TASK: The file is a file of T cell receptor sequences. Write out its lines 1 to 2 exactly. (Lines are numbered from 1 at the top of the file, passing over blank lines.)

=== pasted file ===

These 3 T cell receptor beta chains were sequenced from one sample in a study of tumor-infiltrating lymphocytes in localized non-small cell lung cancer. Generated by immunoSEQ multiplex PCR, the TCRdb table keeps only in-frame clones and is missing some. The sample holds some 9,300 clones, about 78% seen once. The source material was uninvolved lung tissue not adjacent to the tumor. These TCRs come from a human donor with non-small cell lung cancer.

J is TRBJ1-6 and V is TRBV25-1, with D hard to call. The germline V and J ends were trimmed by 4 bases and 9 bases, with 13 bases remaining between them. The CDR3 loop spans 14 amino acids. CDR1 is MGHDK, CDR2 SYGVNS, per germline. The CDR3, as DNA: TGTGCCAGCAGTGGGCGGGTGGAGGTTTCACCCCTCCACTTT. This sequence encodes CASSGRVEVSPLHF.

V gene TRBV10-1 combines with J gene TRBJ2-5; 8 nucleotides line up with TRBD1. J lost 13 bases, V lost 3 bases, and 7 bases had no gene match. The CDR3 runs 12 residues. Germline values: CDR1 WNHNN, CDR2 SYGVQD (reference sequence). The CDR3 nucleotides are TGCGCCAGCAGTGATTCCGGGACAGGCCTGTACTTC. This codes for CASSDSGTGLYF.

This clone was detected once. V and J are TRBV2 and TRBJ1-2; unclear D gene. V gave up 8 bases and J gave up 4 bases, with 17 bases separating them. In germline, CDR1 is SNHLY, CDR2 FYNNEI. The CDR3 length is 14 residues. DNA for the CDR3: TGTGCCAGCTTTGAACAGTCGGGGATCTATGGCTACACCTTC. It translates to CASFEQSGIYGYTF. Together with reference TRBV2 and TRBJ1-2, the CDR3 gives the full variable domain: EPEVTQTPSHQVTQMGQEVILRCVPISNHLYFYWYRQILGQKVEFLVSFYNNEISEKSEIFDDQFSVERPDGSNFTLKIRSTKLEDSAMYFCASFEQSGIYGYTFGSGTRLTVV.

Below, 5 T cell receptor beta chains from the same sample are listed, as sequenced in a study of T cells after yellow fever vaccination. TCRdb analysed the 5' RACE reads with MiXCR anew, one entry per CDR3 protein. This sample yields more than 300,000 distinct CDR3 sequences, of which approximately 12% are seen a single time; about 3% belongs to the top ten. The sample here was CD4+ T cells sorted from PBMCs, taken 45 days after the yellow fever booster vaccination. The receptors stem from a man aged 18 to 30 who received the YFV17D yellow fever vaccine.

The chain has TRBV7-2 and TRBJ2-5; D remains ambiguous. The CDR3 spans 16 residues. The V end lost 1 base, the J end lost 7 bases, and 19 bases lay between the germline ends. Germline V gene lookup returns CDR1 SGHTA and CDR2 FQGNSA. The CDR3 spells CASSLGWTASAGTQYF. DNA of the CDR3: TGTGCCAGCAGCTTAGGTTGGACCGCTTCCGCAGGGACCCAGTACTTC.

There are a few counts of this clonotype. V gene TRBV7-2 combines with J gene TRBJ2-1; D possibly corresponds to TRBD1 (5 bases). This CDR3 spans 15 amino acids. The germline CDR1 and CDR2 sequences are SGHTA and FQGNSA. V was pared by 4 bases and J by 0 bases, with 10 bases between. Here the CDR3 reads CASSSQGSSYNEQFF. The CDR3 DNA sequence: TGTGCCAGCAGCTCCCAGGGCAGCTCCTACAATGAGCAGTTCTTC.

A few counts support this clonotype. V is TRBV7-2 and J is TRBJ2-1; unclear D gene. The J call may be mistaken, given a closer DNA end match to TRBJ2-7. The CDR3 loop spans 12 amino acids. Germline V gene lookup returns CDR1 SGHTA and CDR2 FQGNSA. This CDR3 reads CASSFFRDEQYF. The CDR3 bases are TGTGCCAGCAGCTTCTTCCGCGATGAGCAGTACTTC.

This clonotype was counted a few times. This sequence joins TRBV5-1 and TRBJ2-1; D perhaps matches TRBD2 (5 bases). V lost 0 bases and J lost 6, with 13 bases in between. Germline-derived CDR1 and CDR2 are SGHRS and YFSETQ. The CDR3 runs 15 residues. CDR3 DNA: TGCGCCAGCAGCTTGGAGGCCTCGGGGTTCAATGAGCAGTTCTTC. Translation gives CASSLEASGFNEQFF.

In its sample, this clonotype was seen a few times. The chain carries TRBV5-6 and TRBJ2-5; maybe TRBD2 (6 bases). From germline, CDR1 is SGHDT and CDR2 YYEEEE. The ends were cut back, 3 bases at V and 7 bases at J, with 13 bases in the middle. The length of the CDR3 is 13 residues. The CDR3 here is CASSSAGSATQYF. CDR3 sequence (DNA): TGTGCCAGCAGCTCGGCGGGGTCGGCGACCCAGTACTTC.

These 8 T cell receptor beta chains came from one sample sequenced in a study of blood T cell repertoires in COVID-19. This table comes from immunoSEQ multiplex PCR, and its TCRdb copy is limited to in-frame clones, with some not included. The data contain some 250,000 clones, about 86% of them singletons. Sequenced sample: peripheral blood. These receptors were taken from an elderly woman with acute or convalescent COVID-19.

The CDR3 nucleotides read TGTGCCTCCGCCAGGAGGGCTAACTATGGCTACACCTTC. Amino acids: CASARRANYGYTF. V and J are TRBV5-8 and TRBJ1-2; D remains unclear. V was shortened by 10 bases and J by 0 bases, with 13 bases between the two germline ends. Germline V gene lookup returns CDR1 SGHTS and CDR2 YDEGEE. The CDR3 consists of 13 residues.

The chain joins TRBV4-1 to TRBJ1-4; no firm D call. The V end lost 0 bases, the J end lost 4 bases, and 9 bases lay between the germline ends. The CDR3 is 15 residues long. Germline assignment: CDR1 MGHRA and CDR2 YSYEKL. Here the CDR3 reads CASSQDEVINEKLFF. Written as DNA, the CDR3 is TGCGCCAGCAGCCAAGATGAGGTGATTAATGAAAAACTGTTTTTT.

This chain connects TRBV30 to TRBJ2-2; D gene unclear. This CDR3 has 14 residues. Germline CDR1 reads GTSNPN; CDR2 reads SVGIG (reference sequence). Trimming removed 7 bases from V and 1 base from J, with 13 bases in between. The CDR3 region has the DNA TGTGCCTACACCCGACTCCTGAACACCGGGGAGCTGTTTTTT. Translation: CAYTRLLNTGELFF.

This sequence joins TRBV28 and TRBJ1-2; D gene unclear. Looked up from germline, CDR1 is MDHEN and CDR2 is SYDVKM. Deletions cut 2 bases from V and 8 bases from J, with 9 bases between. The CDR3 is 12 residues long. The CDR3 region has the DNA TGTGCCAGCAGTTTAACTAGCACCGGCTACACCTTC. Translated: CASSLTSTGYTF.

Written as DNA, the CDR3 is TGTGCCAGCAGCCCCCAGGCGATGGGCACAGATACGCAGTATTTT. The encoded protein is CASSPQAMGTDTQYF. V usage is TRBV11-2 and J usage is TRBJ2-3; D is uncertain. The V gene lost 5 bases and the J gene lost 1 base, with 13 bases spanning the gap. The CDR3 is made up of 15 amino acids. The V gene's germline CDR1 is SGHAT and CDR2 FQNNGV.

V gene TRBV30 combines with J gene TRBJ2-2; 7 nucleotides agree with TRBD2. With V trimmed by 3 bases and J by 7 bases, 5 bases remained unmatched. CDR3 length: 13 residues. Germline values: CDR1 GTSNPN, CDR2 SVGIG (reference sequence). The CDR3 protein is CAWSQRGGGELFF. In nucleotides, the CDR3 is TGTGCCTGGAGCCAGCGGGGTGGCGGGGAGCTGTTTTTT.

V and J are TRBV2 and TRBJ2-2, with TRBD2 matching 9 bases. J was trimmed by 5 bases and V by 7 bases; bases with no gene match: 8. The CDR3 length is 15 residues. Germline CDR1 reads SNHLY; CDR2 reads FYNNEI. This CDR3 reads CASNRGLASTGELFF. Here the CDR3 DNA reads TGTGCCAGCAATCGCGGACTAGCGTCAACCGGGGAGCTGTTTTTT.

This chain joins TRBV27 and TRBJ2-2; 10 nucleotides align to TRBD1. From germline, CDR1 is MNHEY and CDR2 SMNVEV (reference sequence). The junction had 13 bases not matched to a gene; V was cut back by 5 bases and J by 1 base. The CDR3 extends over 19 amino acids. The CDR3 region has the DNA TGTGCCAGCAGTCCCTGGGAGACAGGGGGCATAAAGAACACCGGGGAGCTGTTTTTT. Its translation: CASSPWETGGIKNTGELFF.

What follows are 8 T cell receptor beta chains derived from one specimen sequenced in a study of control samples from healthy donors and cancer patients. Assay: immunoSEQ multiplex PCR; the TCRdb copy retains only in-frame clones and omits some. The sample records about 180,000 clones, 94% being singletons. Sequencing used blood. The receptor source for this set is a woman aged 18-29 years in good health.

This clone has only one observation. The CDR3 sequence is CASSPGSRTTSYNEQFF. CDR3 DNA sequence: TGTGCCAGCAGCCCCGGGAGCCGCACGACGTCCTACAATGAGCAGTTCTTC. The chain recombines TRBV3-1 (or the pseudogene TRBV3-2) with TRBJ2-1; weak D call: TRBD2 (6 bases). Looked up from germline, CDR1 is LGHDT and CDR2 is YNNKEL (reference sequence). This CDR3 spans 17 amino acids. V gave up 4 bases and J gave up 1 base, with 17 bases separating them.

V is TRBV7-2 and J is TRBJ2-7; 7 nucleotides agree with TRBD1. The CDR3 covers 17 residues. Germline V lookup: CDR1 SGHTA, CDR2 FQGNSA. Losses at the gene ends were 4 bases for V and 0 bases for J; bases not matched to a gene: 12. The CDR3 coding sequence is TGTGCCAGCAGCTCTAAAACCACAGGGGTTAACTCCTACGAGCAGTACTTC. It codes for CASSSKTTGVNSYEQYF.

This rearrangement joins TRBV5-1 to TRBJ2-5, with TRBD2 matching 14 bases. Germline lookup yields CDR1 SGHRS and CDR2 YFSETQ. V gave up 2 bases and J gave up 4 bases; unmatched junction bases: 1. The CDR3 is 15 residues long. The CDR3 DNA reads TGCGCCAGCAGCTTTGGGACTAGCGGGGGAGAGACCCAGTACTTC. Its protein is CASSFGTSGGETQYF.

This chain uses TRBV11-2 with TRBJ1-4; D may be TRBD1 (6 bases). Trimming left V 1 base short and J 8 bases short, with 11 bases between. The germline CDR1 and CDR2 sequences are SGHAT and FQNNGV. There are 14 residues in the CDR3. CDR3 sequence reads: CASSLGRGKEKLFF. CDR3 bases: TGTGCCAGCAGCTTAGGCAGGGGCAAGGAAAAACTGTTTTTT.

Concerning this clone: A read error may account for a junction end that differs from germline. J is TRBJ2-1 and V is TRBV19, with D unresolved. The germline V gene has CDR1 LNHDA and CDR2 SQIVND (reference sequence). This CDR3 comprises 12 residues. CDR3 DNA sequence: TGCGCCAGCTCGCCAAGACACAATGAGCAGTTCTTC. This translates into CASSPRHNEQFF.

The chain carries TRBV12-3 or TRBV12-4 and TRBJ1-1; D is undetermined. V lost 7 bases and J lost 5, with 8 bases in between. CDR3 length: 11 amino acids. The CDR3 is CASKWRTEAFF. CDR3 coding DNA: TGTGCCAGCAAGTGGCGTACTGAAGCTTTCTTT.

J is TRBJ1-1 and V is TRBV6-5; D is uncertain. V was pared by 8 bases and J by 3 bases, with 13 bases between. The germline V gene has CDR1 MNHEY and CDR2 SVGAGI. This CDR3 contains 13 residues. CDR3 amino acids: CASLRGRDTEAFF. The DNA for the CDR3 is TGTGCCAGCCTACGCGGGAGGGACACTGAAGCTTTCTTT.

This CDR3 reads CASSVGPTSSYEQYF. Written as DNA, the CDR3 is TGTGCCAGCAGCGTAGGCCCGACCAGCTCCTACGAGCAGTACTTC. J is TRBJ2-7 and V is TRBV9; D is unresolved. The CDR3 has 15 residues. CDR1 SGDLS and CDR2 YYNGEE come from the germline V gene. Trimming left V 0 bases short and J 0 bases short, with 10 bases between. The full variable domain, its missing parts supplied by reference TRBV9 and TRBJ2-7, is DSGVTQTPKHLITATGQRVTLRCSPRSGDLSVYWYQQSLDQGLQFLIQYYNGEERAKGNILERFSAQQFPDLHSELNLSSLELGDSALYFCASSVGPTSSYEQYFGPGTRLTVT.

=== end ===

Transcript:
These 3 T cell receptor beta chains were sequenced from one sample in a study of tumor-infiltrating lymphocytes in localized non-small cell lung cancer. Generated by immunoSEQ multiplex PCR, the TCRdb table keeps only in-frame clones and is missing some. The sample holds some 9,300 clones, about 78% seen once. The source material was uninvolved lung tissue not adjacent to the tumor. These TCRs come from a human donor with non-small cell lung cancer.

J is TRBJ1-6 and V is TRBV25-1, with D hard to call. The germline V and J ends were trimmed by 4 bases and 9 bases, with 13 bases remaining between them. The CDR3 loop spans 14 amino acids. CDR1 is MGHDK, CDR2 SYGVNS, per germline. The CDR3, as DNA: TGTGCCAGCAGTGGGCGGGTGGAGGTTTCACCCCTCCACTTT. This sequence encodes CASSGRVEVSPLHF.